Corrective: Sweden-Burger King 1st Ld-Writethru story

FILE - This April 25, 2019, file photo shows a Burger King in Redwood City, Calif. The company that owns the Burger King, Popeyes and Tim Hortons chains is expanding delivery in the U.S. and will accelerate restaurant openings worldwide in an ambitious growth plan. Restaurant Brands International said Wednesday, May 15, at its investor conference in New York that it plans to have 40,000 restaurants in operation globally over the next eight to 10 years, up from the current 26,000. (AP Photo/Jeff Chiu, File)

COPENHAGEN, Denmark (AP) -- In a story May 21 about a new Burger King product in Sweden, The Associated Press did not make clear that it was made using different methods from the Impossible Whopper available in the United States. The Swedish product is made with different ingredients.

A corrected version of the story is below:

Burger King to offer new meatless burgers in Europe

Burger King will launch in Sweden new plant-based burgers that are meant to resemble meat far more closely than traditional veggie burgers.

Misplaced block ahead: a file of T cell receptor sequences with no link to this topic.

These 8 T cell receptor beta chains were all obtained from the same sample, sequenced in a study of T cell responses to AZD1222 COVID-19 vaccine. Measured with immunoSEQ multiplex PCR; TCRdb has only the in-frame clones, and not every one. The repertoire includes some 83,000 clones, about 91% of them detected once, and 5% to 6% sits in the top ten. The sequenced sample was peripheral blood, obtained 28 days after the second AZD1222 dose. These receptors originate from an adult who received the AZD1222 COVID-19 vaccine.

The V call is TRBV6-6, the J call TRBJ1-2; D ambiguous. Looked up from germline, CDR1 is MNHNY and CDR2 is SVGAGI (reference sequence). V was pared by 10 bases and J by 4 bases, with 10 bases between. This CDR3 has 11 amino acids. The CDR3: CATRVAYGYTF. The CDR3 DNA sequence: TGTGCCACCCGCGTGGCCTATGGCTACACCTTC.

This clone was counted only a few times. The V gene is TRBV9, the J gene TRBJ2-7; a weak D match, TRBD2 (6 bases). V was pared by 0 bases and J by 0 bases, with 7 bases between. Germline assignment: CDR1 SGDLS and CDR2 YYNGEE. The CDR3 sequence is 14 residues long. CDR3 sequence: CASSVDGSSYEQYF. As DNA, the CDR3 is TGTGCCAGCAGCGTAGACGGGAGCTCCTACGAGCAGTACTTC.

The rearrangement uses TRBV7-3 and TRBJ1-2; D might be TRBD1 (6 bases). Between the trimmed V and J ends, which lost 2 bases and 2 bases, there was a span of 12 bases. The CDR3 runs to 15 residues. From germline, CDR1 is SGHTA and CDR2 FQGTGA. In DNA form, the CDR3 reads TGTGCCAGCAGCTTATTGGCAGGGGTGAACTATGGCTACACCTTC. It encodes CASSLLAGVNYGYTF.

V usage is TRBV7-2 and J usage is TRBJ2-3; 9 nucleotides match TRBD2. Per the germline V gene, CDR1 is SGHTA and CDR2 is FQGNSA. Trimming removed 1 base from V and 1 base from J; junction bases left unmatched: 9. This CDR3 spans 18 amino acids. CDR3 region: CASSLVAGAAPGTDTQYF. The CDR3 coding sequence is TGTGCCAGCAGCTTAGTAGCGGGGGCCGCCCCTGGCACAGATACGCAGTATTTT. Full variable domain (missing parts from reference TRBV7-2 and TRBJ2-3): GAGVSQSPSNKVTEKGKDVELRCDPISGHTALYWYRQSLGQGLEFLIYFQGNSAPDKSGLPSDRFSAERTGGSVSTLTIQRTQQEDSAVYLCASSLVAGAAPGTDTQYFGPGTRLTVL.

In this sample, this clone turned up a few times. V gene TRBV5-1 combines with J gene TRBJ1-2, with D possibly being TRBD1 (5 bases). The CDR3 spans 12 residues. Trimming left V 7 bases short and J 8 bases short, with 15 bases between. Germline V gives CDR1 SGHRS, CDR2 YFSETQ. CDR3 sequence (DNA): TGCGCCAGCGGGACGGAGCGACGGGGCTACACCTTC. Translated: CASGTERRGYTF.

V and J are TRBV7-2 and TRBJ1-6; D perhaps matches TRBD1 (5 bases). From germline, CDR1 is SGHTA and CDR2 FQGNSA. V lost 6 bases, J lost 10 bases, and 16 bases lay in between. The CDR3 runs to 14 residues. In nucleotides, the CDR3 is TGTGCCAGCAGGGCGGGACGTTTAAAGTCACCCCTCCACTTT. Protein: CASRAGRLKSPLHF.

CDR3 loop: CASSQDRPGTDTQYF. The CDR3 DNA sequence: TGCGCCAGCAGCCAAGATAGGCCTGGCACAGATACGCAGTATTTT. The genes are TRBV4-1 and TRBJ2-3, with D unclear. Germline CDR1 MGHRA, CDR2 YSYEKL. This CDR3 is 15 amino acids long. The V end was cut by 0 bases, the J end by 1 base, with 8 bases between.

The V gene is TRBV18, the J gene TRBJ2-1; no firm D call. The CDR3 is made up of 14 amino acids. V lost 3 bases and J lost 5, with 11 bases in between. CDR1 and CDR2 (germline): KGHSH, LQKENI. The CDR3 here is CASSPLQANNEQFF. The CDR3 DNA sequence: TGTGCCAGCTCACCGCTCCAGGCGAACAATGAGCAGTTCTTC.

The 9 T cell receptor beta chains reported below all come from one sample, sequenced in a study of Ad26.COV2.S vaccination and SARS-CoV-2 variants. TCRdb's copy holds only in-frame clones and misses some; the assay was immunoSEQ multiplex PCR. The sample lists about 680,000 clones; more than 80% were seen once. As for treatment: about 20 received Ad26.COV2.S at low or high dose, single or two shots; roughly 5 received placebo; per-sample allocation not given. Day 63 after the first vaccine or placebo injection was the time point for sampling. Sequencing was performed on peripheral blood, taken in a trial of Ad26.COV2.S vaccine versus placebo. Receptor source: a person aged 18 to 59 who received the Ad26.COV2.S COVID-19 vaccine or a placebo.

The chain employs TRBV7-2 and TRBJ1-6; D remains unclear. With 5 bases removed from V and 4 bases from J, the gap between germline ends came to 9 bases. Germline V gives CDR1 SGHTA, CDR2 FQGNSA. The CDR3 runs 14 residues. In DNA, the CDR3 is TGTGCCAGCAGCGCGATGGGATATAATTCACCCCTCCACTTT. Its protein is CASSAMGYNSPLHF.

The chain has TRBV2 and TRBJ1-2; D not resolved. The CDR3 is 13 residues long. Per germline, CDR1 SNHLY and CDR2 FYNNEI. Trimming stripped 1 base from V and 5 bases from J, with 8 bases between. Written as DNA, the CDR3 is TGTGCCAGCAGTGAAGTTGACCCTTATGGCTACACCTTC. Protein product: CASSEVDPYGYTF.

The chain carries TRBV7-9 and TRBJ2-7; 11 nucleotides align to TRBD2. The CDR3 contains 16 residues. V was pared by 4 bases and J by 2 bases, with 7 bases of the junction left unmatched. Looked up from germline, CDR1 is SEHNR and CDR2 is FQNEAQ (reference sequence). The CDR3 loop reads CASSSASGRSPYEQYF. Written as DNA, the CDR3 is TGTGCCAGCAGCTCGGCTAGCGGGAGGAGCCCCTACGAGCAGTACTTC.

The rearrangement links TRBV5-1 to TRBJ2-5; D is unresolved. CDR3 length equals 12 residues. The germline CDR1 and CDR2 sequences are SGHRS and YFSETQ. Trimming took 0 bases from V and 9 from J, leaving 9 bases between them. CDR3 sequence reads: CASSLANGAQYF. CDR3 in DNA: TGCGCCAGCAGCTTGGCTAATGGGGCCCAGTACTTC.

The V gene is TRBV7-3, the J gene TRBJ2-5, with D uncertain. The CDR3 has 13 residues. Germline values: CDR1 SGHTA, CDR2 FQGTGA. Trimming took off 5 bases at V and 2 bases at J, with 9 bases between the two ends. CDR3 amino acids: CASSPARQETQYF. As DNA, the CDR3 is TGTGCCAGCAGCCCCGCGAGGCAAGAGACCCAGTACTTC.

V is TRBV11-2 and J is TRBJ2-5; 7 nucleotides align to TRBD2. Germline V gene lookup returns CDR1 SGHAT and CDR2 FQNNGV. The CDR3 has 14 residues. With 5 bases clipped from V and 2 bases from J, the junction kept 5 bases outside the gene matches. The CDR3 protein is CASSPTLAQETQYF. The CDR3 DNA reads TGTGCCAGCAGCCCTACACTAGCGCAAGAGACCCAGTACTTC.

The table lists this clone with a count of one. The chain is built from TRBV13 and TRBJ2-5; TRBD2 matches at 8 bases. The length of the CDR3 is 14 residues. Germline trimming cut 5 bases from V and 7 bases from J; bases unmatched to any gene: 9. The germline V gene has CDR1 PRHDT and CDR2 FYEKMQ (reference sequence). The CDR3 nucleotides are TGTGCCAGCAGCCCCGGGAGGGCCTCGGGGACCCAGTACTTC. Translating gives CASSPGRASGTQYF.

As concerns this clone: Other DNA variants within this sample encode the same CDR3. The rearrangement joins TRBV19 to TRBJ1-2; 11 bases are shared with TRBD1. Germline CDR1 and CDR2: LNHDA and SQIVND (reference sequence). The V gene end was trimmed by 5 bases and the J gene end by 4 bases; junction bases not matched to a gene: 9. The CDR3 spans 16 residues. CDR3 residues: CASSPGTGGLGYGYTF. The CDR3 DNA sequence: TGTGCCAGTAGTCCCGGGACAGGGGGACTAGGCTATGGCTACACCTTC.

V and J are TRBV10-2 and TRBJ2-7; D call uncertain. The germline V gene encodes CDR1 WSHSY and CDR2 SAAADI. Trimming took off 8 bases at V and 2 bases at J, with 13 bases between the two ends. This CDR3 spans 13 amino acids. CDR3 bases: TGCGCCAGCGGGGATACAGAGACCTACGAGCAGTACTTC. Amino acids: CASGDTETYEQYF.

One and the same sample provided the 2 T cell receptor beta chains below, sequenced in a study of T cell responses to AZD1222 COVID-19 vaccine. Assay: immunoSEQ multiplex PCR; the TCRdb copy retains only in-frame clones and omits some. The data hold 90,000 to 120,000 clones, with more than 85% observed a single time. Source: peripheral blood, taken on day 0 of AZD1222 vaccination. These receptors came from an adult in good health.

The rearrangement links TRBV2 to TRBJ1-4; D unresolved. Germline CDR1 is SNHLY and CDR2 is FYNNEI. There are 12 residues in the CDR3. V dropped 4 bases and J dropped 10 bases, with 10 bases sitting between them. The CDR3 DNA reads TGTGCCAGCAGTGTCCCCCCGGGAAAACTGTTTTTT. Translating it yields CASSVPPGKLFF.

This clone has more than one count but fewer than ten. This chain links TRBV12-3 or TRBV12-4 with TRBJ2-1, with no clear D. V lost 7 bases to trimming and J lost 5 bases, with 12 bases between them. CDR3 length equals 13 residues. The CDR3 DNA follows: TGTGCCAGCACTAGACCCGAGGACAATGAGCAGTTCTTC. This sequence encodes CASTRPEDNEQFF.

COPENHAGEN, Denmark (AP) -- Burger King is launching in Sweden new plant-based burgers that are meant to resemble meat far more closely than traditional veggie burgers.

The food chain said Tuesday that Sweden will be the first European country where it sells the new kind of veggie burgers, with sales to start Wednesday.

Burger King already sells veggie burgers, but they mainly appeal to vegetarians not so interested in having a patty that tastes and looks like meat.

"Many guests are asking for more options to reduce their meat consumption," said Iwo Zakowski, CEO of Burger King Sweden. "We hope that the plant-based alternative will appeal to both new and existing guests."

In April, Burger King tested the Impossible Whopper in the U.S. with the aim of selling more to meat eaters. The sale went well and its parent company decided to offer more veggie burgers that might appeal to meat eaters.

The Impossible Whopper is made with a plant-based burger from Impossible Foods, a Redwood City, Calif.-based startup. It uses heme — the protein molecule that gives meat its juicy texture — from the roots of soy plants. Instead of harvesting it from individual plants, Impossible makes batches of heme by fermenting yeast that is genetically encoded with the soy plants' DNA. To make "meat," heme is mixed with other ingredients like soy protein, coconut oil and sunflower oil.

The new burgers offered in Sweden, called the Unbelievable Whopper and the Unbelievable Chicken King, are made with different ingredients, without genetically modified products.